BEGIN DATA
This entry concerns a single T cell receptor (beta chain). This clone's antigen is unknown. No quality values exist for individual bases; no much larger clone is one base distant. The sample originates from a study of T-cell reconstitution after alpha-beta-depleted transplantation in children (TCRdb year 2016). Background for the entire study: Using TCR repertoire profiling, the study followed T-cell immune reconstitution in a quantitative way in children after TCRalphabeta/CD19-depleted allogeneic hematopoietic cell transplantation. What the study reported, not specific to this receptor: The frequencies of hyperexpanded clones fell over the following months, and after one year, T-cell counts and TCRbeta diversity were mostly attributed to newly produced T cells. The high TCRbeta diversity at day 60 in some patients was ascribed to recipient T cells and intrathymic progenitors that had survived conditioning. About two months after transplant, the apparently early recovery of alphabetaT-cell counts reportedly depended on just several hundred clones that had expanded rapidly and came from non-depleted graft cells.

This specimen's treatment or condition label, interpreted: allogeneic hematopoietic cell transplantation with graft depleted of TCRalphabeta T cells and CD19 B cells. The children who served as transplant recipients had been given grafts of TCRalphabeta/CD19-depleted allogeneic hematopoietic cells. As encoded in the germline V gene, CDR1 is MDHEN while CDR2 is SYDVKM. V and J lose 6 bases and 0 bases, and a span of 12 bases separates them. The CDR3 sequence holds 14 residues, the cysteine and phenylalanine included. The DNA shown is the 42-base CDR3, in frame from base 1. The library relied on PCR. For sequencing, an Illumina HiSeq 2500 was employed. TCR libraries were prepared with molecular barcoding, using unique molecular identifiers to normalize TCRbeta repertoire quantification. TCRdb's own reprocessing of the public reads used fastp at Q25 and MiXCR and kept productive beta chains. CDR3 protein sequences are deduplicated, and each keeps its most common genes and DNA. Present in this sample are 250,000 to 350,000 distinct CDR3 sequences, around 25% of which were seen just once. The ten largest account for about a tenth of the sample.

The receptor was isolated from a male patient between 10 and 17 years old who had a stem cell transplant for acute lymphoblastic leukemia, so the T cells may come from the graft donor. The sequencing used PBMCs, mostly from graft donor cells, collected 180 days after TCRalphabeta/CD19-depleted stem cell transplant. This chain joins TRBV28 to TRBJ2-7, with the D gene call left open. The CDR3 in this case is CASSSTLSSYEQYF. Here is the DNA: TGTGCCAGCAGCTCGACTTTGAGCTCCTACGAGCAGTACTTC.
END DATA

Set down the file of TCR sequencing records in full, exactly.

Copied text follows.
This entry concerns a single T cell receptor (beta chain). This clone's antigen is unknown. No quality values exist for individual bases; no much larger clone is one base distant. The sample originates from a study of T-cell reconstitution after alpha-beta-depleted transplantation in children (TCRdb year 2016). Background for the entire study: Using TCR repertoire profiling, the study followed T-cell immune reconstitution in a quantitative way in children after TCRalphabeta/CD19-depleted allogeneic hematopoietic cell transplantation. What the study reported, not specific to this receptor: The frequencies of hyperexpanded clones fell over the following months, and after one year, T-cell counts and TCRbeta diversity were mostly attributed to newly produced T cells. The high TCRbeta diversity at day 60 in some patients was ascribed to recipient T cells and intrathymic progenitors that had survived conditioning. About two months after transplant, the apparently early recovery of alphabetaT-cell counts reportedly depended on just several hundred clones that had expanded rapidly and came from non-depleted graft cells.

This specimen's treatment or condition label, interpreted: allogeneic hematopoietic cell transplantation with graft depleted of TCRalphabeta T cells and CD19 B cells. The children who served as transplant recipients had been given grafts of TCRalphabeta/CD19-depleted allogeneic hematopoietic cells. As encoded in the germline V gene, CDR1 is MDHEN while CDR2 is SYDVKM. V and J lose 6 bases and 0 bases, and a span of 12 bases separates them. The CDR3 sequence holds 14 residues, the cysteine and phenylalanine included. The DNA shown is the 42-base CDR3, in frame from base 1. The library relied on PCR. For sequencing, an Illumina HiSeq 2500 was employed. TCR libraries were prepared with molecular barcoding, using unique molecular identifiers to normalize TCRbeta repertoire quantification. TCRdb's own reprocessing of the public reads used fastp at Q25 and MiXCR and kept productive beta chains. CDR3 protein sequences are deduplicated, and each keeps its most common genes and DNA. Present in this sample are 250,000 to 350,000 distinct CDR3 sequences, around 25% of which were seen just once. The ten largest account for about a tenth of the sample.

The receptor was isolated from a male patient between 10 and 17 years old who had a stem cell transplant for acute lymphoblastic leukemia, so the T cells may come from the graft donor. The sequencing used PBMCs, mostly from graft donor cells, collected 180 days after TCRalphabeta/CD19-depleted stem cell transplant. This chain joins TRBV28 to TRBJ2-7, with the D gene call left open. The CDR3 in this case is CASSSTLSSYEQYF. Here is the DNA: TGTGCCAGCAGCTCGACTTTGAGCTCCTACGAGCAGTACTTC.